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Historic Ambleside House may be relocated

As Metro prepares to restore the Johnson Creek floodplain, Alice Duff has spearheaded an effort of her own.

“Our committee is very interested in the future of the (Ambleside House),” said Duff, Gresham Historic Resources Subcommittee chairwoman.

Built in 1902, the house sits adjacent to Johnson Creek, which results in routine flooding. It also blocks salmon and steelhead runs, something the Johnson Creek Watershed Council and Metro are interested in improving with the upcoming project.Photo Credit: OUTLOOK PHOTO: TROY WAYRYNEN - The Ambleside (Schacht) house is located within the regulated floodplain and immediately adjacent to Johnson Creek. The home was built in 1902 and now experiences routine flooding. Metro will either demolish the historic home or try to find a buyer to move the home to a new location.

“We found salmon just a hundred feet down from the site, it’s clearly a pretty important site,” said Peter Guillozet Sr., natural resource scientist for Metro.

But as the only historical house among other structures under consideration for demolition, Guillozet said he wanted to see if any interested parties could take on the project of saving Ambleside. This process began in early December, with potential demolition in the future.

“That’s why I’m scrambling to gather information and explore possibilities,” Duff said.

The forefront possibility Duff has landed on would be to find a buyer for Ambleside and move the building to a nearby site.

“The cost increases the farther away you go. It would not be feasible to take it far, so I am looking in to vacant land nearby,” she said. “I have a lead on someone who might possibly be interested in acquiring the house and moving it, but that’s far from definite.”

As far as Duff knows, this would be the first historic house relocated in Gresham. But she’s not unfamiliar to the concept — her historic home was relocated in Portland.

“I live in portland and it was moved 25 or 30 years ago,” she said. “It’s a 1923 craftsman and it used to face on Foster Road and the person who owned the whole large piece of property picked it up and moved two houses and put them on the far southern edge of the property and thus saved them really.”

Ambleside is currently only listed on the city historic register, but Duff said moving the home wouldn’t prohibit it from making the National Register of Historic Places.

“I was able to get my house on the National Register of Historic Places, so having a house move is not necessarily a barrier to getting on the national register,” she said.

Before any of the home’s longterm future can be discussed, Duff still needs to finalize the potential move and determine if such a feat would be feasible.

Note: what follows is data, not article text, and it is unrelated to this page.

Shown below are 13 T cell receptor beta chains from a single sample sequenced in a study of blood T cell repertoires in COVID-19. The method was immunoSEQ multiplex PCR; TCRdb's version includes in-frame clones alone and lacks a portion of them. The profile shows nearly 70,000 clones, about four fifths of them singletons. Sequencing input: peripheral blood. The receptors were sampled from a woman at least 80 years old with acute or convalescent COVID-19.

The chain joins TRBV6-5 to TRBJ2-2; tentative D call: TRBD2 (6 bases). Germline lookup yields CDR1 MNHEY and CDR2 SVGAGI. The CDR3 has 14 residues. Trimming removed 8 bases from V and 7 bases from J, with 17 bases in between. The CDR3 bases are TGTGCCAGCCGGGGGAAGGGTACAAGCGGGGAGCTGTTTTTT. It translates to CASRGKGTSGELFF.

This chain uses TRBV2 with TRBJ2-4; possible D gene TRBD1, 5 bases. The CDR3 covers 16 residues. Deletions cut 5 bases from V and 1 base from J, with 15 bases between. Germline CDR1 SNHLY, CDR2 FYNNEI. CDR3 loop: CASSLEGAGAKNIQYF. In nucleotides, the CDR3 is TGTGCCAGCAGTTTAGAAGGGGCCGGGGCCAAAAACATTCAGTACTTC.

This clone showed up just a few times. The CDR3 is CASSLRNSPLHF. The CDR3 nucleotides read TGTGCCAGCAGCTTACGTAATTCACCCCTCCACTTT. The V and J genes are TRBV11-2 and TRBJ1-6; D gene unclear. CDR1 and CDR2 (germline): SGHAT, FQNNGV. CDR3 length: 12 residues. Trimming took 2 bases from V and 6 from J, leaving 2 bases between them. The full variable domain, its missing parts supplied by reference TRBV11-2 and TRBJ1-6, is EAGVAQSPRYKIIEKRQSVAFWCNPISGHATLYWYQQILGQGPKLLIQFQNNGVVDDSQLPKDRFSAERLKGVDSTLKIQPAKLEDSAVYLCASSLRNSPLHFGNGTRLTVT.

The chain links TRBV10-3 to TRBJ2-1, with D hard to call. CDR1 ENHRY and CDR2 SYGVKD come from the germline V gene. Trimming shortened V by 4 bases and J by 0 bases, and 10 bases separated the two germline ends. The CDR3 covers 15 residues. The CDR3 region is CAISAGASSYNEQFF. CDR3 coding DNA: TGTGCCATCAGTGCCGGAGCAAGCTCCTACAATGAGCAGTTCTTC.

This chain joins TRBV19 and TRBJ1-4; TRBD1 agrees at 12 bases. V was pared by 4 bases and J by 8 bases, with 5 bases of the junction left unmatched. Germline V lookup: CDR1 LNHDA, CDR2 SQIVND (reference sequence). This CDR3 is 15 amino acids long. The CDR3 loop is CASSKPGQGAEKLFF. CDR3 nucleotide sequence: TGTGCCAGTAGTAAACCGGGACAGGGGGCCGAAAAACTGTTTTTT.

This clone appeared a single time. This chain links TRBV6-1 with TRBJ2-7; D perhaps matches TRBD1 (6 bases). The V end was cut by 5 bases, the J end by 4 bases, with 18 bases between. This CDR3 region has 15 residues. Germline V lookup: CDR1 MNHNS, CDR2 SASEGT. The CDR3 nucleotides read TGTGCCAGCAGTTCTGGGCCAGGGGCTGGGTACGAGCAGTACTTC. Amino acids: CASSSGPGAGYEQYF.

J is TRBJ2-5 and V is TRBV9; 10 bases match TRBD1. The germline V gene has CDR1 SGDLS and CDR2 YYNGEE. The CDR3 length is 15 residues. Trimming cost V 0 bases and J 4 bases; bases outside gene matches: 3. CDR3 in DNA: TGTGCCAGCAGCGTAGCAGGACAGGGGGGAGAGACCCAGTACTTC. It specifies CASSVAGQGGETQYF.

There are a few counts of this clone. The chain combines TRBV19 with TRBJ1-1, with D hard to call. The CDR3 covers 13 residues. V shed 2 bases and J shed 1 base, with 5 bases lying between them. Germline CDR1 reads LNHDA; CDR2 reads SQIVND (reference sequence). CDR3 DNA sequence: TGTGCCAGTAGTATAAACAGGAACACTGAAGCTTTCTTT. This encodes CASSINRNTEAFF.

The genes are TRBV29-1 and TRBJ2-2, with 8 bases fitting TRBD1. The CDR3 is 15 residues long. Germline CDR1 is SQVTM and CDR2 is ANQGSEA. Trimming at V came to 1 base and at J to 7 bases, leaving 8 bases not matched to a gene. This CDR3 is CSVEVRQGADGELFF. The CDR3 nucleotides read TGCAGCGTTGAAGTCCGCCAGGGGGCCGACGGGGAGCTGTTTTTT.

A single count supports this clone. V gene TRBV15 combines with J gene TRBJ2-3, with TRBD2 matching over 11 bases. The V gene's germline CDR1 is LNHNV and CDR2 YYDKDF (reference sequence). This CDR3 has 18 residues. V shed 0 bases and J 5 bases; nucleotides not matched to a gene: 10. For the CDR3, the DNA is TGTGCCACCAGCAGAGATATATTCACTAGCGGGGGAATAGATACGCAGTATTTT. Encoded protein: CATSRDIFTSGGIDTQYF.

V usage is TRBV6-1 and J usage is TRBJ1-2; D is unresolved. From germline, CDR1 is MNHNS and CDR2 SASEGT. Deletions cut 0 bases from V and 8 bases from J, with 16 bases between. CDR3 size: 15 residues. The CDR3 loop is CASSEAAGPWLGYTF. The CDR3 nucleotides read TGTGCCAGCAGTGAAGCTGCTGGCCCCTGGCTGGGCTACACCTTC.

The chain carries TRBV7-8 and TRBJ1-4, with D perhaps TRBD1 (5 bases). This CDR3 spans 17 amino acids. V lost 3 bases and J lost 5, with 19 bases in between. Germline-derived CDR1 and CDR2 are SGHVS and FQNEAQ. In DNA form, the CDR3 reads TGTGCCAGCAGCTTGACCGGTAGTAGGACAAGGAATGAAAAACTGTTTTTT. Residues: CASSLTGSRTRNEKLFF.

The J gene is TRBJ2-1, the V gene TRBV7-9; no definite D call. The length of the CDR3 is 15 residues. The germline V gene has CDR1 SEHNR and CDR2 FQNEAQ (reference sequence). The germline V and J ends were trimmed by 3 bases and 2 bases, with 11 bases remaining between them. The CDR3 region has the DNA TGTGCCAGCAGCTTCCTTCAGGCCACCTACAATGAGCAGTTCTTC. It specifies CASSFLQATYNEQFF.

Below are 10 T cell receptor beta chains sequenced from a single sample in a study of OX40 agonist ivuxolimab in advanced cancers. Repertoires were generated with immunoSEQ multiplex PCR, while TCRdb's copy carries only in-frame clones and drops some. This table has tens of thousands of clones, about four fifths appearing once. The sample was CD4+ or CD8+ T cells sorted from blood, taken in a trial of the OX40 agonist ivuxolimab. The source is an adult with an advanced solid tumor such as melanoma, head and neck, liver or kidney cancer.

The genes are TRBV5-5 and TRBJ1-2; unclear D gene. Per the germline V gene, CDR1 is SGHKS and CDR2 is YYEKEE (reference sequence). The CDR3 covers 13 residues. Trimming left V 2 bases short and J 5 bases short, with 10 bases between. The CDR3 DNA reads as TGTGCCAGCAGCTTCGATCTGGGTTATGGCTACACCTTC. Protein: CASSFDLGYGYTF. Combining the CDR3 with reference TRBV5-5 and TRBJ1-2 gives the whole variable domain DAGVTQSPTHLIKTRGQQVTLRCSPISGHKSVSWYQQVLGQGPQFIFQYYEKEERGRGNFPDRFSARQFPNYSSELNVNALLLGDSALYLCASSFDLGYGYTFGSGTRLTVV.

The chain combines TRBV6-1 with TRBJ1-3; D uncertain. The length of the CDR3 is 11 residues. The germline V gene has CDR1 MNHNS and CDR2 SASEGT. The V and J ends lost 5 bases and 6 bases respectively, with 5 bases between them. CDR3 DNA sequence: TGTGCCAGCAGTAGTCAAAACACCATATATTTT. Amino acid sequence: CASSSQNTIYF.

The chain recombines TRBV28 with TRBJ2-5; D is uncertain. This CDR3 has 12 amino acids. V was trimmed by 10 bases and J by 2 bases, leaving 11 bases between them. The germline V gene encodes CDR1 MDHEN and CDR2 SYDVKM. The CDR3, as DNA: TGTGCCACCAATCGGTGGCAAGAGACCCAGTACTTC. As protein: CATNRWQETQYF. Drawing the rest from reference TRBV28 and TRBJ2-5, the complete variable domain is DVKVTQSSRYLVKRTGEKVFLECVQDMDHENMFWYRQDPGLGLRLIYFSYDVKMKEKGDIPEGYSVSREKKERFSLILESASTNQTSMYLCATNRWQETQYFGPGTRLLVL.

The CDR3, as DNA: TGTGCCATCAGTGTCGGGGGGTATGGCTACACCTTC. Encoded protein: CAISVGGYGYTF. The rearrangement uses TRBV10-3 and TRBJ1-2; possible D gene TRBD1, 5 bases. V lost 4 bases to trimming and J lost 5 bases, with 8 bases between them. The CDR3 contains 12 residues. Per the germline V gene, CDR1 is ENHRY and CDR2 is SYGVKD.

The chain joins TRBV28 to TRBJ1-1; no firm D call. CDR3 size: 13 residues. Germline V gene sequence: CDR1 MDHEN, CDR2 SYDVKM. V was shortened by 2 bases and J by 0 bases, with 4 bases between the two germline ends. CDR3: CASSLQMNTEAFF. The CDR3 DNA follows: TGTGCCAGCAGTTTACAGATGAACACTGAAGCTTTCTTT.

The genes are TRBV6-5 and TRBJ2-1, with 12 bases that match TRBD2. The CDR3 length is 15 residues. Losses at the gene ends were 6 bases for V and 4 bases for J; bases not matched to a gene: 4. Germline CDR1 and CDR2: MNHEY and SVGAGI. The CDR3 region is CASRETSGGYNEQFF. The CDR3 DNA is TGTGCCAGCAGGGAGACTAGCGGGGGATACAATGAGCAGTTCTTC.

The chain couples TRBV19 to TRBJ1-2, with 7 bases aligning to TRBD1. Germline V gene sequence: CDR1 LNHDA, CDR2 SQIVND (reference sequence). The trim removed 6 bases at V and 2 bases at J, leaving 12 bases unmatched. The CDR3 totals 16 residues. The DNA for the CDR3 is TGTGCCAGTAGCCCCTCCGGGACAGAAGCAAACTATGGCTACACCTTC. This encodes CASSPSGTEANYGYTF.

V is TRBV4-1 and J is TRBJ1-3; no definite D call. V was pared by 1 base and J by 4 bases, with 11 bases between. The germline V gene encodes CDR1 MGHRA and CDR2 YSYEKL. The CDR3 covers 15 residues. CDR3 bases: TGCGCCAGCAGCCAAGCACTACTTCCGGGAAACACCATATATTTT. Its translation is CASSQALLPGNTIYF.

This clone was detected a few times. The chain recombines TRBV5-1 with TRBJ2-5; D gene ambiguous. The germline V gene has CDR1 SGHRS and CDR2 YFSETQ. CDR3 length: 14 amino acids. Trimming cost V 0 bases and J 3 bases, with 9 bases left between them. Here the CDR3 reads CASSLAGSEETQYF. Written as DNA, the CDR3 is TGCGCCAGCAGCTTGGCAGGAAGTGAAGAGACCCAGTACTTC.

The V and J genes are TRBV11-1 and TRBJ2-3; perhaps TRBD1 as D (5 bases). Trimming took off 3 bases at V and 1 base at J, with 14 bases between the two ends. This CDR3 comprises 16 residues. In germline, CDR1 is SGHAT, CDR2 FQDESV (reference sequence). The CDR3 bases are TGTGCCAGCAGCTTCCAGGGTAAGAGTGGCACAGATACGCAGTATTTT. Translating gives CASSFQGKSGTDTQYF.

“It’s a little bit difficult also because of the physical constraint. It’s located on Ambleside Drive, which is between Johnson Creek and the Spring Water Trail,” she said. “It’s kind of a hilly region with mature trees. There are some housing developments and also some commercial buildings nearby, so it’s not an easy thing necessarily.”

Then there’s the cost.

“(It’s) in the tens of thousands because cities usually charge a traffic impact fee, and that’s not just for holding up traffic, but that includes moving the power lines and all that kind of thing,” Duff said.

The cost of the house, however, is up for discussion. Among other avenues of consideration would be a deed transfer from Metro to the new owner — at no cost.

“I think at this point Metro’s not ruling out a variety of options for the house,” Guillozet said. “I think transferring ownership is among the options.”

He added this process was really kickstarted by the approval of the Natural Areas Levy in 2013, so it’s important to remember the reasoning behind the potential demolition of Ambleside House.

“(That’s) why I approached the historic resources subcommittee about this house,” he said.

Duff said the committee doesn’t meet until February, so in the meantime she’s going to do what she can to get a definite plan in motion.

“The house appears to have been maintained. It looks to be in good shape, so if we could find a property nearby and someone who had some money, they might be able to move it and make it into something else,” she said. “It could be made into offices, an attorney’s office or something like that. Who knows.”

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